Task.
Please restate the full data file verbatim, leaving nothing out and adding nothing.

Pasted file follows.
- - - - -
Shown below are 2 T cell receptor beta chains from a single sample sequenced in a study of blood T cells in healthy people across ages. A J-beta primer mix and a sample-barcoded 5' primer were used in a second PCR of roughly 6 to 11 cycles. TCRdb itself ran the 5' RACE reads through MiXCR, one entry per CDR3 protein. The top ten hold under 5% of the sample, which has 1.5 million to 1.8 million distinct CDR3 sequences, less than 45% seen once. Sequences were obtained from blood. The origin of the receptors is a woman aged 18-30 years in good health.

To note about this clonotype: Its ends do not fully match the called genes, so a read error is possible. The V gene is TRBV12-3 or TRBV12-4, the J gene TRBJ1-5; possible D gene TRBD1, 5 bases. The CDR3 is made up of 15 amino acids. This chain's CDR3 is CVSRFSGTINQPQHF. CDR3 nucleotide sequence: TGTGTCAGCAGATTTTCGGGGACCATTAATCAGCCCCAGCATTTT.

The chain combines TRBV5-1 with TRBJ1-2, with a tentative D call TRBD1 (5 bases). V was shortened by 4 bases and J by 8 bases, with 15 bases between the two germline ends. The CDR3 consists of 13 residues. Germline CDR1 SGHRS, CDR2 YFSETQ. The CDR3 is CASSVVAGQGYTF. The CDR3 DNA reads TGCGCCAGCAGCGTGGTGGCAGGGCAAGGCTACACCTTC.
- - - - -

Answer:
Shown below are 2 T cell receptor beta chains from a single sample sequenced in a study of blood T cells in healthy people across ages. A J-beta primer mix and a sample-barcoded 5' primer were used in a second PCR of roughly 6 to 11 cycles. TCRdb itself ran the 5' RACE reads through MiXCR, one entry per CDR3 protein. The top ten hold under 5% of the sample, which has 1.5 million to 1.8 million distinct CDR3 sequences, less than 45% seen once. Sequences were obtained from blood. The origin of the receptors is a woman aged 18-30 years in good health.

To note about this clonotype: Its ends do not fully match the called genes, so a read error is possible. The V gene is TRBV12-3 or TRBV12-4, the J gene TRBJ1-5; possible D gene TRBD1, 5 bases. The CDR3 is made up of 15 amino acids. This chain's CDR3 is CVSRFSGTINQPQHF. CDR3 nucleotide sequence: TGTGTCAGCAGATTTTCGGGGACCATTAATCAGCCCCAGCATTTT.

The chain combines TRBV5-1 with TRBJ1-2, with a tentative D call TRBD1 (5 bases). V was shortened by 4 bases and J by 8 bases, with 15 bases between the two germline ends. The CDR3 consists of 13 residues. Germline CDR1 SGHRS, CDR2 YFSETQ. The CDR3 is CASSVVAGQGYTF. The CDR3 DNA reads TGCGCCAGCAGCGTGGTGGCAGGGCAAGGCTACACCTTC.